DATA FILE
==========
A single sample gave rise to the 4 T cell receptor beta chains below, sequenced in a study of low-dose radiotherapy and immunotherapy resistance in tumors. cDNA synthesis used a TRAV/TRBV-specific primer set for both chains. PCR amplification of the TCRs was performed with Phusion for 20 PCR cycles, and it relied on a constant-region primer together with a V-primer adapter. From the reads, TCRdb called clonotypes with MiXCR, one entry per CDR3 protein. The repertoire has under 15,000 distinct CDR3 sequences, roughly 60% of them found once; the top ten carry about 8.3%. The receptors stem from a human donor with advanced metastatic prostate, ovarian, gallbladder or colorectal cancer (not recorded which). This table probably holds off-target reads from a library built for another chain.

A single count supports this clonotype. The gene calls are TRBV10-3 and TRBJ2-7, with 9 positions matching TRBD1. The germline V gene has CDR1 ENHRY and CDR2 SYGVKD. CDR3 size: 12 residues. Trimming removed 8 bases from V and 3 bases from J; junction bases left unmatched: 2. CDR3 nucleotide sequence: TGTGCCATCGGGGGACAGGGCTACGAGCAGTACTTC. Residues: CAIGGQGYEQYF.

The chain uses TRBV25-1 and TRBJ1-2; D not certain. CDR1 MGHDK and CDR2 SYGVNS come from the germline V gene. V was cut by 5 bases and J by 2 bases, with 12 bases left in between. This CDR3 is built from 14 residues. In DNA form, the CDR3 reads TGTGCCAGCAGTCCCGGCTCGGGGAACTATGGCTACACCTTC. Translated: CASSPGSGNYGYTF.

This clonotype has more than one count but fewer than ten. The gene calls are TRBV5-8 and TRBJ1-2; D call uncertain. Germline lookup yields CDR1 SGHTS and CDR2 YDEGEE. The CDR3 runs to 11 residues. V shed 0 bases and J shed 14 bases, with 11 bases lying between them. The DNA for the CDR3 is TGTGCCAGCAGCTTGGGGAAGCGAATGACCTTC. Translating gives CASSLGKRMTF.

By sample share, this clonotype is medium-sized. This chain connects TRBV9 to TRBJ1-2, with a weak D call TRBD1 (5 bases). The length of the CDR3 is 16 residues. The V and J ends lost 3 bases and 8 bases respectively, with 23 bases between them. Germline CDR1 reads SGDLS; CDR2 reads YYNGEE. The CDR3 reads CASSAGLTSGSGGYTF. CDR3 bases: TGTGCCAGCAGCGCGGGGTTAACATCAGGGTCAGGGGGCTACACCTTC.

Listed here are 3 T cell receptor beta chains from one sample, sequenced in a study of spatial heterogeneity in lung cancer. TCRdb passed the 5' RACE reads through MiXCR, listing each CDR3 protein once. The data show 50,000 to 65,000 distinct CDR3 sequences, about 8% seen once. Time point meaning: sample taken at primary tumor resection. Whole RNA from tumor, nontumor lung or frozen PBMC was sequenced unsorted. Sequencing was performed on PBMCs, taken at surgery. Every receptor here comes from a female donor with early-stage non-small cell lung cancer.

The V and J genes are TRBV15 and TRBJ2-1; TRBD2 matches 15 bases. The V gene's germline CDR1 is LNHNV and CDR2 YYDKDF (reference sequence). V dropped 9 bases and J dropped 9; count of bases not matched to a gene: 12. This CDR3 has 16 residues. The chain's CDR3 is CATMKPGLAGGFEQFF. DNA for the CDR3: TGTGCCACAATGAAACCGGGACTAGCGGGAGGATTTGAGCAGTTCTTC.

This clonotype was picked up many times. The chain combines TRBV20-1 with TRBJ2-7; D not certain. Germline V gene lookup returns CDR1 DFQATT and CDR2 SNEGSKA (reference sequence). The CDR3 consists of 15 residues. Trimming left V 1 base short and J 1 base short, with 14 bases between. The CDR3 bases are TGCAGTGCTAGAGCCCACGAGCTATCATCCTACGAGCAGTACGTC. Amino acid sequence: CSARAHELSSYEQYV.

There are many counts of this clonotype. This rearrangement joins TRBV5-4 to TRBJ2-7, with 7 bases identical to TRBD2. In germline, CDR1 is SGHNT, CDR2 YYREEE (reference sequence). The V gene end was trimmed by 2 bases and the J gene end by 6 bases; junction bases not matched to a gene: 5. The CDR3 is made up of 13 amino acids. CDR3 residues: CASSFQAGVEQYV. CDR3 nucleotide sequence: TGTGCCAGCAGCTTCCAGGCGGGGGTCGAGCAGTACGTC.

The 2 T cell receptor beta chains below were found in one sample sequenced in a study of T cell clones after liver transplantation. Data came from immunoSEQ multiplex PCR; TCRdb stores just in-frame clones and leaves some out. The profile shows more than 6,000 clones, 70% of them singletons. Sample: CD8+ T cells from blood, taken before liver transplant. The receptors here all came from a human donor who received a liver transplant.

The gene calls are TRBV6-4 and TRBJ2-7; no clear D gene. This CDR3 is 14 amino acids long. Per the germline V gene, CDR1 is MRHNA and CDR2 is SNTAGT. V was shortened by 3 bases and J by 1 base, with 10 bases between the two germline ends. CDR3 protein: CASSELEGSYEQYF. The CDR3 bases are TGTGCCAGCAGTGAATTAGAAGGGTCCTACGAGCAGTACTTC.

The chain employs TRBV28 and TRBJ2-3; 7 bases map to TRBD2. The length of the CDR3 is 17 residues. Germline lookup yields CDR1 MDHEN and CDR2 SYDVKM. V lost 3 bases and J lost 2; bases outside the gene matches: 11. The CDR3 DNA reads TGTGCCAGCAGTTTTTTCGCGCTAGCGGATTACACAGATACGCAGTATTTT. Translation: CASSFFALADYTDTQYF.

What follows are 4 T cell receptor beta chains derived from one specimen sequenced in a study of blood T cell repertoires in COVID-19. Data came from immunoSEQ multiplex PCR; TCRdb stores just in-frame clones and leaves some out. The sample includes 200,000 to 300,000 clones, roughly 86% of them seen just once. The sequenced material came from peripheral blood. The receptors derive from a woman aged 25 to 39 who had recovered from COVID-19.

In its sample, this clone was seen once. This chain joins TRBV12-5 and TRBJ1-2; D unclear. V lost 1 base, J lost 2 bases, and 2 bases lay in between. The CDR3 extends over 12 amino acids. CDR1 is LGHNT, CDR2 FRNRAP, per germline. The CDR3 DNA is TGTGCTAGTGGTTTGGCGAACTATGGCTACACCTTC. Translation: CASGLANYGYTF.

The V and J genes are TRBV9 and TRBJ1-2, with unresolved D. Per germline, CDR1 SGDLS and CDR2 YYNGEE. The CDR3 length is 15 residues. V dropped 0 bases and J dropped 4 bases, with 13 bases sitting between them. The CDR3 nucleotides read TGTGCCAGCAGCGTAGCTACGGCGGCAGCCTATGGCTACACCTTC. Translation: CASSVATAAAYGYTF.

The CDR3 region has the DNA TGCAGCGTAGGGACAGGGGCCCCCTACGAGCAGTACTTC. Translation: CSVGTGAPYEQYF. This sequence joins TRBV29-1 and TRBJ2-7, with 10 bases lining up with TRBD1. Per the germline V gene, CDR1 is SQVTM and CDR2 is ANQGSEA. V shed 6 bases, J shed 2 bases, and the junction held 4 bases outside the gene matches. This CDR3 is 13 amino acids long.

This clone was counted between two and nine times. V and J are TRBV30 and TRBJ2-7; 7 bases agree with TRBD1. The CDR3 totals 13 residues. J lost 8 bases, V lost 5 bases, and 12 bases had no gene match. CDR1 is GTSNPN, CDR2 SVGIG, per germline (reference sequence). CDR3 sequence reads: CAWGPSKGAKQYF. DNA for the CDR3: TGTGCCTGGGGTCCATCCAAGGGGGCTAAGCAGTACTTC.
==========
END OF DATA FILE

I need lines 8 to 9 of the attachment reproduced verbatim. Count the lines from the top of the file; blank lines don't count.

This clonotype was picked up many times. The chain combines TRBV20-1 with TRBJ2-7; D not certain. Germline V gene lookup returns CDR1 DFQATT and CDR2 SNEGSKA (reference sequence). The CDR3 consists of 15 residues. Trimming left V 1 base short and J 1 base short, with 14 bases between. The CDR3 bases are TGCAGTGCTAGAGCCCACGAGCTATCATCCTACGAGCAGTACGTC. Amino acid sequence: CSARAHELSSYEQYV.

There are many counts of this clonotype. This rearrangement joins TRBV5-4 to TRBJ2-7, with 7 bases identical to TRBD2. In germline, CDR1 is SGHNT, CDR2 YYREEE (reference sequence). The V gene end was trimmed by 2 bases and the J gene end by 6 bases; junction bases not matched to a gene: 5. The CDR3 is made up of 13 amino acids. CDR3 residues: CASSFQAGVEQYV. CDR3 nucleotide sequence: TGTGCCAGCAGCTTCCAGGCGGGGGTCGAGCAGTACGTC.